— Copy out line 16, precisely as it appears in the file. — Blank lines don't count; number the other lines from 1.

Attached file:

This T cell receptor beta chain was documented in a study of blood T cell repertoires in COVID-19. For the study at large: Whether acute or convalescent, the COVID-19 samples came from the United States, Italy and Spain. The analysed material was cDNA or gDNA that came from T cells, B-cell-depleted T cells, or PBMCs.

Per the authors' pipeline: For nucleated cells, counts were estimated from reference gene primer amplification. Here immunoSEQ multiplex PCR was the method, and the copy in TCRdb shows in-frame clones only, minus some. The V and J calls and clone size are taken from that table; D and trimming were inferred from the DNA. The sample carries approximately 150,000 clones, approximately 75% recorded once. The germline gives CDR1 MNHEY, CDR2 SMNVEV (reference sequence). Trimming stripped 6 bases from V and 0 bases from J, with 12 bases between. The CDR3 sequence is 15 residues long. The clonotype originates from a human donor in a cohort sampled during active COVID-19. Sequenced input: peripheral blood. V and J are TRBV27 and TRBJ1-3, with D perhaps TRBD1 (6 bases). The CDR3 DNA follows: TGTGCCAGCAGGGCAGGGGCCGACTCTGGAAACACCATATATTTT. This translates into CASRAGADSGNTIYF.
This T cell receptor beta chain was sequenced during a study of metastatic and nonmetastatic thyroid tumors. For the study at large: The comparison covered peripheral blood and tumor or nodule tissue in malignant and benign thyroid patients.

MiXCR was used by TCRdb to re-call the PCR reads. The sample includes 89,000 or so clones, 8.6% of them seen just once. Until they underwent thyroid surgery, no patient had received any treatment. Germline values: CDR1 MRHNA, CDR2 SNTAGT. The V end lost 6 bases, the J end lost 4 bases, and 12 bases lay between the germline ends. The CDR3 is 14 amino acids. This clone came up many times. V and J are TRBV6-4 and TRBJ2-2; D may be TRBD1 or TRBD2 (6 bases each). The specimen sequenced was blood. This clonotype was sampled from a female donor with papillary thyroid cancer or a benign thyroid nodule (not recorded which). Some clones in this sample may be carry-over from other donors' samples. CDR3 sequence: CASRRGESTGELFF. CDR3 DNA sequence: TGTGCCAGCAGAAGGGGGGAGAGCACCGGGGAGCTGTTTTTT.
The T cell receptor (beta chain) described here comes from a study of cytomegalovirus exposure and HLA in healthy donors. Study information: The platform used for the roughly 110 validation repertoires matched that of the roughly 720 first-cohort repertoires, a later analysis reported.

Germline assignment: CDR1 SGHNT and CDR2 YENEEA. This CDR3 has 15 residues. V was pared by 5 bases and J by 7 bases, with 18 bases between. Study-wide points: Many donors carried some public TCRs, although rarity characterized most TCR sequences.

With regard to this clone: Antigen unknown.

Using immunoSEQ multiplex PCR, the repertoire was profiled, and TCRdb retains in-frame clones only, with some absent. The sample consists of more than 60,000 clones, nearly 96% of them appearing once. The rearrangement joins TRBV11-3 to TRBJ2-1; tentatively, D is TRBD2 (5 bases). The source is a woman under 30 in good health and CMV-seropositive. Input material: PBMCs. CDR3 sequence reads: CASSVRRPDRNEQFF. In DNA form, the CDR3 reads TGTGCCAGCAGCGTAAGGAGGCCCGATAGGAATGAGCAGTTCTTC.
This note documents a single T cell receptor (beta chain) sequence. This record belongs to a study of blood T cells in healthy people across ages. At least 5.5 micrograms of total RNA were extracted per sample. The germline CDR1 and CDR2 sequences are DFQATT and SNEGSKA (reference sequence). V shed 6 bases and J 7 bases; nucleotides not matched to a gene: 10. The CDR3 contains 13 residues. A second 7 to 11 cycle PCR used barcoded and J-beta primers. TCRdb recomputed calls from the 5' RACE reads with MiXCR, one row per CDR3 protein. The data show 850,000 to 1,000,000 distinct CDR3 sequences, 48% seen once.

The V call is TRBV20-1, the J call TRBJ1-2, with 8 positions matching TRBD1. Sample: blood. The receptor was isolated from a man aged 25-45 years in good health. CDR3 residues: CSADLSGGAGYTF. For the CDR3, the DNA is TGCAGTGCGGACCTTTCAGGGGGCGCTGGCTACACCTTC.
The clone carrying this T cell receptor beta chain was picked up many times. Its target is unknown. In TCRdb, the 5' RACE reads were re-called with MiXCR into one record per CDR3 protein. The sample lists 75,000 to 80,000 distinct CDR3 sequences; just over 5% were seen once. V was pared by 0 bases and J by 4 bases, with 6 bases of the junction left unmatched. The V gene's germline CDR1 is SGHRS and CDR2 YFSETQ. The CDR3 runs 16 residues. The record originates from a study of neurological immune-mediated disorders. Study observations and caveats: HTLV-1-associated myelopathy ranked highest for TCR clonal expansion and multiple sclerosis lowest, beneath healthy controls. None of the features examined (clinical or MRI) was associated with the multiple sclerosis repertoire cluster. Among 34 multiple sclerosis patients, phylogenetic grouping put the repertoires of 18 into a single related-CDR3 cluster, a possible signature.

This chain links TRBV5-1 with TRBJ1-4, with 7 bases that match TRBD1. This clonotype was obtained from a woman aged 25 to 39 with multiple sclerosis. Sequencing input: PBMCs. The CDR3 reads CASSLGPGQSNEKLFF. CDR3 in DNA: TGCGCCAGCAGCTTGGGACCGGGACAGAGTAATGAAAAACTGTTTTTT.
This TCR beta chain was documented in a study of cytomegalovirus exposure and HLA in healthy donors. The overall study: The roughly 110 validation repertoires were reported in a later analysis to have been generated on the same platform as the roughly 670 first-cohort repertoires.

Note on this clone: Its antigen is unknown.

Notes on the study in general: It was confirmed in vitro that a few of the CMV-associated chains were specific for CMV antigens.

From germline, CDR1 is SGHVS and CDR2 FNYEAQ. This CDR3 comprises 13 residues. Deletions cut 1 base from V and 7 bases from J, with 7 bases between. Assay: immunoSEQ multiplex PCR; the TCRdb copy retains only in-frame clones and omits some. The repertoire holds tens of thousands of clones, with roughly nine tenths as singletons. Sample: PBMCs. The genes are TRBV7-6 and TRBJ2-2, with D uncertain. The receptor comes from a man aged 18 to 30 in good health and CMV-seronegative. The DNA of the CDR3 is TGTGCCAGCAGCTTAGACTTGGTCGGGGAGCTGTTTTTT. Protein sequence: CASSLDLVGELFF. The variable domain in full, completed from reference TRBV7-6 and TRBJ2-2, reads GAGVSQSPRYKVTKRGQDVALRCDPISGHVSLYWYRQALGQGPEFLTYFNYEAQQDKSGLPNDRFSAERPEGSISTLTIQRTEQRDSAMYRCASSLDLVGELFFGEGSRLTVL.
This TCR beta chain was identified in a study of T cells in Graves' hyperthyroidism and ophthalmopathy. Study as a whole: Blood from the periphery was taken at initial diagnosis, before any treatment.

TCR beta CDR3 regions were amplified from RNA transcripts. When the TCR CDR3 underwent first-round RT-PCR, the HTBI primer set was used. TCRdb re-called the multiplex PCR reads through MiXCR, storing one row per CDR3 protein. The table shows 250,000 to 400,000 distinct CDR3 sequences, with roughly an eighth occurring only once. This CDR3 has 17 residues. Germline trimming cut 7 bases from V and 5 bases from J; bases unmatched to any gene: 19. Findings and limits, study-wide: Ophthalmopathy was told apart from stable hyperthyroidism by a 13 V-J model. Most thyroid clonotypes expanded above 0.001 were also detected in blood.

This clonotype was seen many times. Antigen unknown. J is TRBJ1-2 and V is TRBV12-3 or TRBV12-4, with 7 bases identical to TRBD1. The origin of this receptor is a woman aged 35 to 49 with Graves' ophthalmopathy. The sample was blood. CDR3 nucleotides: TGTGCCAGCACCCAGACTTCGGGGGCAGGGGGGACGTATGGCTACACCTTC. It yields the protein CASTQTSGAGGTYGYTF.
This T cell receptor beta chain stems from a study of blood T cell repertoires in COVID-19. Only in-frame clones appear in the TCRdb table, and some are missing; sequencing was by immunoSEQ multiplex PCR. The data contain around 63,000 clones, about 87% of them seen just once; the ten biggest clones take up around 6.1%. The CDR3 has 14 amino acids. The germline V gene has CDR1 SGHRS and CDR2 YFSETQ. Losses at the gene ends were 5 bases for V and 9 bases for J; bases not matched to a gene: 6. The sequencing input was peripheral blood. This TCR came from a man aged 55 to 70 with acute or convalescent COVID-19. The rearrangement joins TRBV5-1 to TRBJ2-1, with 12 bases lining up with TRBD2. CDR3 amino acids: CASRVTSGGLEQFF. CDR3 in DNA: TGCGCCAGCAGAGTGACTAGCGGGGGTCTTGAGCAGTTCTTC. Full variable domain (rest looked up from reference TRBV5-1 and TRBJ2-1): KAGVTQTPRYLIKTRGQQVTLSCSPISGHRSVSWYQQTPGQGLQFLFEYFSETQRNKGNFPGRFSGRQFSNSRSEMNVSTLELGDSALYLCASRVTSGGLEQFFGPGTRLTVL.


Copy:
From germline, CDR1 is SGHVS and CDR2 FNYEAQ. This CDR3 comprises 13 residues. Deletions cut 1 base from V and 7 bases from J, with 7 bases between. Assay: immunoSEQ multiplex PCR; the TCRdb copy retains only in-frame clones and omits some. The repertoire holds tens of thousands of clones, with roughly nine tenths as singletons. Sample: PBMCs. The genes are TRBV7-6 and TRBJ2-2, with D uncertain. The receptor comes from a man aged 18 to 30 in good health and CMV-seronegative. The DNA of the CDR3 is TGTGCCAGCAGCTTAGACTTGGTCGGGGAGCTGTTTTTT. Protein sequence: CASSLDLVGELFF. The variable domain in full, completed from reference TRBV7-6 and TRBJ2-2, reads GAGVSQSPRYKVTKRGQDVALRCDPISGHVSLYWYRQALGQGPEFLTYFNYEAQQDKSGLPNDRFSAERPEGSISTLTIQRTEQRDSAMYRCASSLDLVGELFFGEGSRLTVL.